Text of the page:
Reviews and updates from Amber Foxx, author of the Mae Martin Psychic Mystery Series
The story is intimate, and the author intensely aware of what makes a life fully lived, from the sensations and sights to the books and ideas, to the depths of love—all loves, not just romantic love. It isn’t always pretty—age and disability, grief and death, are as vivid as the shores of the Great Lakes and the life and work of a milliner and a tailor in a small town. Isobel loves her husband, children, friends, work, garden, and poetry, and these feelings and experiences are rendered in words that made me feel as if I had lived her long life when I finished the book. The locations, the various times in history, the moments that make up a friendship and a marriage are told with compelling beauty and clarity.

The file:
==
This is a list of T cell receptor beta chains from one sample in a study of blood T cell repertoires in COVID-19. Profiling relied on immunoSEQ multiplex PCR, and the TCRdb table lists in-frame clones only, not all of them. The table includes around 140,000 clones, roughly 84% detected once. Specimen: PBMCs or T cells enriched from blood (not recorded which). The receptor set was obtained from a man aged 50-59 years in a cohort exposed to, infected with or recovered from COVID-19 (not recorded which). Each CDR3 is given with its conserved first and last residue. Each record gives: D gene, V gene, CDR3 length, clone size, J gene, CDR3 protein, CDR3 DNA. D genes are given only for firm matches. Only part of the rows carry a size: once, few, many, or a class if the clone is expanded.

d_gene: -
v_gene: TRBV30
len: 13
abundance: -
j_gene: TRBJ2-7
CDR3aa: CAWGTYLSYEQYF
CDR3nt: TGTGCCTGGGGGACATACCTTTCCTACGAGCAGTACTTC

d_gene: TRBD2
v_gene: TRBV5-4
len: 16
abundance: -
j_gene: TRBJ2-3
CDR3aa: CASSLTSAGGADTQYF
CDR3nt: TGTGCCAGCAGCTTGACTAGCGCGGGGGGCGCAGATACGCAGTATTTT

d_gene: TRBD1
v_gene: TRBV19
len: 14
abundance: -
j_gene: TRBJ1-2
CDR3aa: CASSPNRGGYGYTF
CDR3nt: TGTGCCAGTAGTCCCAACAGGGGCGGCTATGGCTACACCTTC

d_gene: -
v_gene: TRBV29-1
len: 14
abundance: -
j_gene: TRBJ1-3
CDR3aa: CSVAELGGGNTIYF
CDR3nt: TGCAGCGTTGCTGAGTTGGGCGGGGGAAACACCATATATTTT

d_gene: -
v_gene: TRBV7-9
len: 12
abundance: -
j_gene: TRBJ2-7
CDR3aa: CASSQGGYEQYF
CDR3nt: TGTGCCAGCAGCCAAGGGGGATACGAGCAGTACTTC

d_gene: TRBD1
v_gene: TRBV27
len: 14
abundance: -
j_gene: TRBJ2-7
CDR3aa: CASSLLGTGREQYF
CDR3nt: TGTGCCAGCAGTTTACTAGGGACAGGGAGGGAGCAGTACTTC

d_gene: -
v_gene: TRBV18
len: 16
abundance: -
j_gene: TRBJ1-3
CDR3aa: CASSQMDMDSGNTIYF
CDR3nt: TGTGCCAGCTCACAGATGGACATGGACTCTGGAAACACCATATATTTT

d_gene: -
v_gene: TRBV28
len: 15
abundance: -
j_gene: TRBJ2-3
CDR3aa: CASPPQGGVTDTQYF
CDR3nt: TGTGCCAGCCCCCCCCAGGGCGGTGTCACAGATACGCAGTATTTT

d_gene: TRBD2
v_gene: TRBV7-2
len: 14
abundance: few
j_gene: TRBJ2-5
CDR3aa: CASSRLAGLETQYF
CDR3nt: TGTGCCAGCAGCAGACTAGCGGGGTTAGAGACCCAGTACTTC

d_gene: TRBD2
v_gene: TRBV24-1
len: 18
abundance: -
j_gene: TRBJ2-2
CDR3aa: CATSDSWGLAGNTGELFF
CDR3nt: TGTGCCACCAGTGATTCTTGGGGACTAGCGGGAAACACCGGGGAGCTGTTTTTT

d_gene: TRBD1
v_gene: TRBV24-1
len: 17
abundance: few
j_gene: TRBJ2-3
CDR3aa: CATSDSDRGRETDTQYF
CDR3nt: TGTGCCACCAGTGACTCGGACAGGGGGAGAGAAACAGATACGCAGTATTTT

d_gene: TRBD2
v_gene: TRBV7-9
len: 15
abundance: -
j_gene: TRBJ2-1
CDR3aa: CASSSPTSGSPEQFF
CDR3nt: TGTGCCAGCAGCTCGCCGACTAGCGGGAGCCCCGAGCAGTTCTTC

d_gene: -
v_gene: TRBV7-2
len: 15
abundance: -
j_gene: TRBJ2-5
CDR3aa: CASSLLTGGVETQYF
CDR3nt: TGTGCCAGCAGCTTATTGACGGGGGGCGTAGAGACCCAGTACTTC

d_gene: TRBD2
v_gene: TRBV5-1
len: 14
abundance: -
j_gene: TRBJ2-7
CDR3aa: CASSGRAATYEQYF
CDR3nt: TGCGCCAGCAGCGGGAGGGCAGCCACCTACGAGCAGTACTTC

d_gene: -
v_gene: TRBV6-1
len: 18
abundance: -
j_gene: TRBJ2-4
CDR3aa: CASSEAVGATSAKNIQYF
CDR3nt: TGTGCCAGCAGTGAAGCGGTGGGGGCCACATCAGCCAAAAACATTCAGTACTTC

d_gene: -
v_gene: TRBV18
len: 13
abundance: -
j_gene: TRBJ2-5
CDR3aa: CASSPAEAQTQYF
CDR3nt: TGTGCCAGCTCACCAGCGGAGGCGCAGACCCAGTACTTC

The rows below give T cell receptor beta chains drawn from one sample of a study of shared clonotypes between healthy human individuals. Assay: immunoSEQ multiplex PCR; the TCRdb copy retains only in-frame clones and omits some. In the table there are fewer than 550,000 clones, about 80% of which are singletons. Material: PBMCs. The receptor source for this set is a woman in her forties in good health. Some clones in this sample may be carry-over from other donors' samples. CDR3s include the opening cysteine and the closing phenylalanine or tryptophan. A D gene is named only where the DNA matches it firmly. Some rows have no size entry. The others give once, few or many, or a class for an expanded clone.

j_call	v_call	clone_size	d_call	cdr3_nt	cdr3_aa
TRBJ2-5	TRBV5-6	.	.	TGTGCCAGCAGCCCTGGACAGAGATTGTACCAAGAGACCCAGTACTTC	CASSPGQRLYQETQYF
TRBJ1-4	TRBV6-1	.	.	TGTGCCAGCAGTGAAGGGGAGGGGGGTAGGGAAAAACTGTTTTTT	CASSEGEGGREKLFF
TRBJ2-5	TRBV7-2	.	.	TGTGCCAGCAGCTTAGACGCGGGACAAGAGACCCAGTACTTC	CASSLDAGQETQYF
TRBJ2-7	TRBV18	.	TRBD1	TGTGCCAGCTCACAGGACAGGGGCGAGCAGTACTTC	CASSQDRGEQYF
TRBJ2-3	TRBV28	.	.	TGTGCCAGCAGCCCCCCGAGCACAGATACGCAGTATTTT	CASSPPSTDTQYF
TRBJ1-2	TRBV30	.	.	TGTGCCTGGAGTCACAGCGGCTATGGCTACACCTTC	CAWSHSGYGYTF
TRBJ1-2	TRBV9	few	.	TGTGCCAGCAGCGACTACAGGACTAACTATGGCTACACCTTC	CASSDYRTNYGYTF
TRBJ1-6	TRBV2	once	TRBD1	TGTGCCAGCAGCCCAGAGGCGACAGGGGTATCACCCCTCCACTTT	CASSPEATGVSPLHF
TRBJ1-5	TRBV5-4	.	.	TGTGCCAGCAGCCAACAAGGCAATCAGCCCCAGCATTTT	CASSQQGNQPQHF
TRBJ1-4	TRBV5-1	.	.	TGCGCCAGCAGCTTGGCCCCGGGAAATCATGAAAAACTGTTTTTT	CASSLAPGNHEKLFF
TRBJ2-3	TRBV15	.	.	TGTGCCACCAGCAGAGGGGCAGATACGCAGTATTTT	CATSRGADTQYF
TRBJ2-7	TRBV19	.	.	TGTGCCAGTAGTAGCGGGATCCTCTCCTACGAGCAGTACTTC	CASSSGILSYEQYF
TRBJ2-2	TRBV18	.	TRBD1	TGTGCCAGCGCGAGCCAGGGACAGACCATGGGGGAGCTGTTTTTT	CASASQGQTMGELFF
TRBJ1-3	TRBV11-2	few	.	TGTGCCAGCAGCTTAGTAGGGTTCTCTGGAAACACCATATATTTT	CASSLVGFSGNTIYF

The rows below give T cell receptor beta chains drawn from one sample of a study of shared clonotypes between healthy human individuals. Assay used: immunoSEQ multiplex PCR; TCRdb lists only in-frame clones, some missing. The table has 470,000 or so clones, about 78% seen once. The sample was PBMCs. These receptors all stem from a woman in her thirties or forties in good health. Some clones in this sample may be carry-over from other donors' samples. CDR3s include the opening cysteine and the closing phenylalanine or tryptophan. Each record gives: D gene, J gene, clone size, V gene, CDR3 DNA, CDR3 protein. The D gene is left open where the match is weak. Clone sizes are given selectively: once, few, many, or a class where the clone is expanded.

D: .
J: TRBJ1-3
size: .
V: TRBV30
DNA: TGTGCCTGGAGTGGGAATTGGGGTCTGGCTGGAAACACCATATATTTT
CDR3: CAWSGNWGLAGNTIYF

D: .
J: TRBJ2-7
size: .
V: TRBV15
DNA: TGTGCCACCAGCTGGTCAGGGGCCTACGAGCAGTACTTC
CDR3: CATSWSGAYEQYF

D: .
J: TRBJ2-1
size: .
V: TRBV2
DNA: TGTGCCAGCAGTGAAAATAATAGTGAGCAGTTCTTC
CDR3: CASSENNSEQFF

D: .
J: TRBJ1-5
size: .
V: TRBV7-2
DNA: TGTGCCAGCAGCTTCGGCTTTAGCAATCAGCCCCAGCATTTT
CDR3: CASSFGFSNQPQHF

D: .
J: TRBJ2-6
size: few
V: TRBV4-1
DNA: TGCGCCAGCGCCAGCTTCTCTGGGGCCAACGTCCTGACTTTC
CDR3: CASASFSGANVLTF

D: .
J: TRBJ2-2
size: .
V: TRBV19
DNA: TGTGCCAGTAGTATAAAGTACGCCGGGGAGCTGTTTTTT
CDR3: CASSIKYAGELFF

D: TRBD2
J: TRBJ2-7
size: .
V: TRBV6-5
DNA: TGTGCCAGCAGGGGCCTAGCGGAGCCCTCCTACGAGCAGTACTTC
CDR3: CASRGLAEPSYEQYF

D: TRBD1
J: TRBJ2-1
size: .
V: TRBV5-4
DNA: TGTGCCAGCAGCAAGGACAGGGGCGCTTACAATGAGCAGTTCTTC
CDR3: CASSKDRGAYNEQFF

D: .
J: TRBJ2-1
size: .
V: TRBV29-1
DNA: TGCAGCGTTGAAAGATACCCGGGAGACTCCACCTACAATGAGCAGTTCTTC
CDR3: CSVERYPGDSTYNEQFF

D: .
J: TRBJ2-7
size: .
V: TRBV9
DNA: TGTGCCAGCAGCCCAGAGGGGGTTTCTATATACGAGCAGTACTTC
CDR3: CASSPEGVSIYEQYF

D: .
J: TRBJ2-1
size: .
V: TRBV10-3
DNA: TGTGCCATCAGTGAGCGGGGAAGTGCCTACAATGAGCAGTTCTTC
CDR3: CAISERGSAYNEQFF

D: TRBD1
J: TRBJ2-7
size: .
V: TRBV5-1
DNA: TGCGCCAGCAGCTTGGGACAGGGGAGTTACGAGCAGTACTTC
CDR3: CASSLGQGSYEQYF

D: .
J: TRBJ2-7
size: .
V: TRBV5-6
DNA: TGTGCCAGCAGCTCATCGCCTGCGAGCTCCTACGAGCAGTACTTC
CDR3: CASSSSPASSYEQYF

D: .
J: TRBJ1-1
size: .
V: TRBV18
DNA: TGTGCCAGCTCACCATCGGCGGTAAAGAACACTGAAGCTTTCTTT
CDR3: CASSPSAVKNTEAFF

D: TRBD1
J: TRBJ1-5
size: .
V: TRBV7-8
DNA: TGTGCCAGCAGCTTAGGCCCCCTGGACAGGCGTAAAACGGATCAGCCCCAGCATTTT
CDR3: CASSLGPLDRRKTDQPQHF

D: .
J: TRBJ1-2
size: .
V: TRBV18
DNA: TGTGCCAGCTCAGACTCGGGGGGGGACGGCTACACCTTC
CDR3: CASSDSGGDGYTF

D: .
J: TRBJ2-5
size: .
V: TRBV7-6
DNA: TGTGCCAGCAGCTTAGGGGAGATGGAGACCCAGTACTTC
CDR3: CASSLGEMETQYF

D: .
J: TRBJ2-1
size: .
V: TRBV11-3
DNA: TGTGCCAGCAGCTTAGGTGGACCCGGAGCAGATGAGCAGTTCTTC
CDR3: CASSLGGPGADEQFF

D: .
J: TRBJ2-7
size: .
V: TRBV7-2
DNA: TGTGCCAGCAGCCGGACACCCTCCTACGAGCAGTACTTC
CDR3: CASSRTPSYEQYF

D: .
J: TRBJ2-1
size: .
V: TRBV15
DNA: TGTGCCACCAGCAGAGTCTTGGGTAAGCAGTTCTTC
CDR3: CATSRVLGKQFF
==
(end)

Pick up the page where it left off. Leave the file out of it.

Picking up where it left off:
The novel’s structure, moving back and forth in time, is effective and skillfully handled. Flashbacks and time shifts like this seldom work, in my opinion, but Stonich crafts her story in a way that the technique is perfectly fitted to it. If told in a conventional, linear narrative, this book wouldn’t have worked. The occasional mix of dreams into the story was less effective. The dreams seemed to too literal and obvious, like created extensions of the plot, except for the one that shows intuitive knowledge of an event. (Other readers may question that one also, but since I have those kinds of dreams myself, I know that they can be realistic.)
Isobel is hard to understand at first, but I came to appreciate her, and readily understood why she loved her husband Victor and her friend Cathryn, and to feel the nuances of their relationships. I approached this book with no expectations. All I knew is that my book club had chosen it because one of our members works for the Forest Service and she had to have us read a book that promised a passionate affair with a forest ranger. The ranger turned out to be important, and yet I found him to be the palest character in this colorful story, his love-at-first-sight passion the least believable part (for this admittedly unromantic reader) of a powerful book.